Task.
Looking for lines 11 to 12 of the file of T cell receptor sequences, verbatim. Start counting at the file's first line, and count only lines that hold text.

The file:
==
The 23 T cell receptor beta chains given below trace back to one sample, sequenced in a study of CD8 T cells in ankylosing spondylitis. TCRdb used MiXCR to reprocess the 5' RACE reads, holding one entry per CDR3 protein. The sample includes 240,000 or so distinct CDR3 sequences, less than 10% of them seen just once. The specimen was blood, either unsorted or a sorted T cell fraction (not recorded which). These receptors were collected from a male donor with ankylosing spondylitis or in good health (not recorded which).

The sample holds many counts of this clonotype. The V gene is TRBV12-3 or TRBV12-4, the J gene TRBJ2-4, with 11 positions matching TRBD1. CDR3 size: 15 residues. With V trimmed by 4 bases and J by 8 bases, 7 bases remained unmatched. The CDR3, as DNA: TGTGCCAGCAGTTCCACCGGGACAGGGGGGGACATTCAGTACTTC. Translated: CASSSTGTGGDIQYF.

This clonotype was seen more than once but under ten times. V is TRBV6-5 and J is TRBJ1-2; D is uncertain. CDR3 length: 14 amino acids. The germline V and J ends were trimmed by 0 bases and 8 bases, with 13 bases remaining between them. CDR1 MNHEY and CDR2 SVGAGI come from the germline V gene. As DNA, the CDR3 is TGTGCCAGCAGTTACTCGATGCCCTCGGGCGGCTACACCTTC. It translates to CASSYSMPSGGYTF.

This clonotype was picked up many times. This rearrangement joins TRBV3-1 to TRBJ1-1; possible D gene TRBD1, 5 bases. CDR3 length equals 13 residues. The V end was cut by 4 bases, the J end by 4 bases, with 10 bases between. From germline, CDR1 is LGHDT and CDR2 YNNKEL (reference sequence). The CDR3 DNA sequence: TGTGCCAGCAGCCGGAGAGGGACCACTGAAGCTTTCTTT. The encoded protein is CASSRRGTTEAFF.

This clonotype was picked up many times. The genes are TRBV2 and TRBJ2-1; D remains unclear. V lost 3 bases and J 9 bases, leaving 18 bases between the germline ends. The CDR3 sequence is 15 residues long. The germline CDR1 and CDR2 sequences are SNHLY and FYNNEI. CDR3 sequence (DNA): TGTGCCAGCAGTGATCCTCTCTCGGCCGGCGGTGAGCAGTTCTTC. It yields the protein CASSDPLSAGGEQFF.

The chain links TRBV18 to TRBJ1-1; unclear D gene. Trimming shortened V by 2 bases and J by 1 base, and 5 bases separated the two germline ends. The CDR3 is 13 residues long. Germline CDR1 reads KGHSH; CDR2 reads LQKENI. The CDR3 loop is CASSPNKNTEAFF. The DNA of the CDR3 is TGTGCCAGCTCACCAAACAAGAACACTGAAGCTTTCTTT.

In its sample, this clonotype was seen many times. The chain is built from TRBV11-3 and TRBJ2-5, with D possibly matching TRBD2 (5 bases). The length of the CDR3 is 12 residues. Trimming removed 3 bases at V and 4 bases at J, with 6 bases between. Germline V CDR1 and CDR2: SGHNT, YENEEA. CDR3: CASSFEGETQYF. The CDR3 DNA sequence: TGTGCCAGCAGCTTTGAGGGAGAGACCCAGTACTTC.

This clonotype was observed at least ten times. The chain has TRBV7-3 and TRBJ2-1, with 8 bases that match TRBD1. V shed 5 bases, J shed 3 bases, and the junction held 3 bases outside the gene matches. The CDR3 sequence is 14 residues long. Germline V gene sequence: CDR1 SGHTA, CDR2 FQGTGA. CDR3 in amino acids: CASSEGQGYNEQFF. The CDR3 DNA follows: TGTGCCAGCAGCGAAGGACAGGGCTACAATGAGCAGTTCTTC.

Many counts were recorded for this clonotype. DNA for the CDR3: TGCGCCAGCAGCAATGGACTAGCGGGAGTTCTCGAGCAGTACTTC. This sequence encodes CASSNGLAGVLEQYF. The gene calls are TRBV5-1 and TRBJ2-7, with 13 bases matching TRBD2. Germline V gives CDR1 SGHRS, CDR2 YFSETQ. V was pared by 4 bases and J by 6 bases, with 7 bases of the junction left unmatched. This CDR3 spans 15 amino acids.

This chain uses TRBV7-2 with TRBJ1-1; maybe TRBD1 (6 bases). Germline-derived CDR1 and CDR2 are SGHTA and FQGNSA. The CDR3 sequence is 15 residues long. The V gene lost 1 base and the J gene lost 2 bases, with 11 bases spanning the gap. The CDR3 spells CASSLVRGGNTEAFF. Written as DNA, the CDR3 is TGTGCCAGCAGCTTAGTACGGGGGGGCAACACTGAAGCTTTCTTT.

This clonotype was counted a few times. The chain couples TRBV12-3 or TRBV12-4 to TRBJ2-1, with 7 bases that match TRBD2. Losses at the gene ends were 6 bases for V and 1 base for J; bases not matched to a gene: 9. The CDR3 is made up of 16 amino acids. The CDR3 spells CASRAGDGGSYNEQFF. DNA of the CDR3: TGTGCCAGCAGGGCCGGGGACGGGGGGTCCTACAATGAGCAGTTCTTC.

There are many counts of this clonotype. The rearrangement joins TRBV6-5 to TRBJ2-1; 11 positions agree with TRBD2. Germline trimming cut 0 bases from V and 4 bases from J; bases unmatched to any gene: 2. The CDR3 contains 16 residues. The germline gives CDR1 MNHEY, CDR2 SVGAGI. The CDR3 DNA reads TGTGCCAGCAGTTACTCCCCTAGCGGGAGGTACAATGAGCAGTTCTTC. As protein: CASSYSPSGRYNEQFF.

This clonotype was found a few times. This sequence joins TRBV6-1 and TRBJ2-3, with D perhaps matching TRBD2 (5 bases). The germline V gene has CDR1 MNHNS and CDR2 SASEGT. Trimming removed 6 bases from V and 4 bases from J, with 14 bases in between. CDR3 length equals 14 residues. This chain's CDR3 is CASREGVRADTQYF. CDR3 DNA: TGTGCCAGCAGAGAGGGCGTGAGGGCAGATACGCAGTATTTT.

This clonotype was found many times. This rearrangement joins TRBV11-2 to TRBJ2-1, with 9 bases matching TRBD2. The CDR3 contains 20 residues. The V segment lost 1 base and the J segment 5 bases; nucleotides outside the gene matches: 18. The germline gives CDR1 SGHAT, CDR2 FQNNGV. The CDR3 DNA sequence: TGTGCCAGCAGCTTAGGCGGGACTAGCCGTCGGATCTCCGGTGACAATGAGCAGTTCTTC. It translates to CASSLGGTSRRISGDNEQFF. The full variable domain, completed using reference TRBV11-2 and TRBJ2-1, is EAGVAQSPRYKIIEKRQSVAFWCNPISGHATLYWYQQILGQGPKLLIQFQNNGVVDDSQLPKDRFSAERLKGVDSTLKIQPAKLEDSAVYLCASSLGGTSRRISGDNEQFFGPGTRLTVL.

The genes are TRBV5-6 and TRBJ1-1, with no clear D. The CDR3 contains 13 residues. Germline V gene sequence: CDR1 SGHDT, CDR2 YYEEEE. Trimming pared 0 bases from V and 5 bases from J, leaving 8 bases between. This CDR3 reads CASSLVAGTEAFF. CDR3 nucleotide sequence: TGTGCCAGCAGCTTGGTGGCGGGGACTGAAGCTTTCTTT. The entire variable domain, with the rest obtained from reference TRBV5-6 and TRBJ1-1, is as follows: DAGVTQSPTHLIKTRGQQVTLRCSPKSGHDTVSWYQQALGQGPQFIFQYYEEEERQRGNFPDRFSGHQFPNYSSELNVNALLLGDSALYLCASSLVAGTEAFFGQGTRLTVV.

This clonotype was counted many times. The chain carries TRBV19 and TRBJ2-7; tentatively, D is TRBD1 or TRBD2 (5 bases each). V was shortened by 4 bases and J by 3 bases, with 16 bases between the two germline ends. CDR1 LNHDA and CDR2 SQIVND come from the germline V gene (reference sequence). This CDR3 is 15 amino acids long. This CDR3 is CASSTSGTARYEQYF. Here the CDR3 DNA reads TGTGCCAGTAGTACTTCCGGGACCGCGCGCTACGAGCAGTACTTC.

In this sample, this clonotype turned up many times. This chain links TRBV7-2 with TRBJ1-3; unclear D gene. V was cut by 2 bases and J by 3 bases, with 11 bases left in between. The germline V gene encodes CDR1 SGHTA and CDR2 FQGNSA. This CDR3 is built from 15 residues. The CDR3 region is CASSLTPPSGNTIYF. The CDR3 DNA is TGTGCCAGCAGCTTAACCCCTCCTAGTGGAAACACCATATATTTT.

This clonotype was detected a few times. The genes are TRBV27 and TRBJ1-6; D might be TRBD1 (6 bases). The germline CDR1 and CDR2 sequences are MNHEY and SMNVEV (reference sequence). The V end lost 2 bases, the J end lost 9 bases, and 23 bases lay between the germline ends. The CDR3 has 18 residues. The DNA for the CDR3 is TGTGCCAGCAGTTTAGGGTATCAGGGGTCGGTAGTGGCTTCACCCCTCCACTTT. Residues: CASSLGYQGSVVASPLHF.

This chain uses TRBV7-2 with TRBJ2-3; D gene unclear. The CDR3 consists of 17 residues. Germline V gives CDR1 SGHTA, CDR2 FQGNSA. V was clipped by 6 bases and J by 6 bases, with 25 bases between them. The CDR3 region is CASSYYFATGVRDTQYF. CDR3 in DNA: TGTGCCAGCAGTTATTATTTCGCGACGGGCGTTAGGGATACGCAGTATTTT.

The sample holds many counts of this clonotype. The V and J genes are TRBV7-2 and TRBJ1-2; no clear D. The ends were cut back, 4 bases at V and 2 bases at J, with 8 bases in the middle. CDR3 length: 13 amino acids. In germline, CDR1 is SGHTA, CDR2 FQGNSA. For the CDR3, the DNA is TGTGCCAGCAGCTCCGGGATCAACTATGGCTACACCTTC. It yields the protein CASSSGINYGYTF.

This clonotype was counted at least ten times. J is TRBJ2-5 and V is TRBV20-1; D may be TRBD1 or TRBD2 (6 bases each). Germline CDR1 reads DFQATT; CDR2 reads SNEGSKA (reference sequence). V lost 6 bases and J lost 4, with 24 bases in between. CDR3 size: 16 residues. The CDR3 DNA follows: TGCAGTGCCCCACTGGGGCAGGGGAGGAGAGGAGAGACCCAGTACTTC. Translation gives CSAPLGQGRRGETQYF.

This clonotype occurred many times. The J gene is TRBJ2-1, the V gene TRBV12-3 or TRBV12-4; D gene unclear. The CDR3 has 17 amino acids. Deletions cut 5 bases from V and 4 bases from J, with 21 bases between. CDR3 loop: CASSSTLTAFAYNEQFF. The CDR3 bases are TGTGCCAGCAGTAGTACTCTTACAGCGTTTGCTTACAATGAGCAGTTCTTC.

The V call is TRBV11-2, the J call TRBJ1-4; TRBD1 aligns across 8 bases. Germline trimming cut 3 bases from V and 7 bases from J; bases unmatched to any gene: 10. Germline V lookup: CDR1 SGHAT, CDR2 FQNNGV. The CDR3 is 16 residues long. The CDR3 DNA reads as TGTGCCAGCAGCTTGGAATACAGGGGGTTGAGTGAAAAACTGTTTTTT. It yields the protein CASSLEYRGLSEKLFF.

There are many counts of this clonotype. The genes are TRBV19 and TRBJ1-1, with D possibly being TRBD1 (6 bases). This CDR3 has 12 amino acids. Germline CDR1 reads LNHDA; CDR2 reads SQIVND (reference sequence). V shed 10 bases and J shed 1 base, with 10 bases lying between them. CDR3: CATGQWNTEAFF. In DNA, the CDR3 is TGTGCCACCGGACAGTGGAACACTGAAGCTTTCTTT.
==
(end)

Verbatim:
This clonotype was counted a few times. The chain couples TRBV12-3 or TRBV12-4 to TRBJ2-1, with 7 bases that match TRBD2. Losses at the gene ends were 6 bases for V and 1 base for J; bases not matched to a gene: 9. The CDR3 is made up of 16 amino acids. The CDR3 spells CASRAGDGGSYNEQFF. DNA of the CDR3: TGTGCCAGCAGGGCCGGGGACGGGGGGTCCTACAATGAGCAGTTCTTC.

There are many counts of this clonotype. The rearrangement joins TRBV6-5 to TRBJ2-1; 11 positions agree with TRBD2. Germline trimming cut 0 bases from V and 4 bases from J; bases unmatched to any gene: 2. The CDR3 contains 16 residues. The germline gives CDR1 MNHEY, CDR2 SVGAGI. The CDR3 DNA reads TGTGCCAGCAGTTACTCCCCTAGCGGGAGGTACAATGAGCAGTTCTTC. As protein: CASSYSPSGRYNEQFF.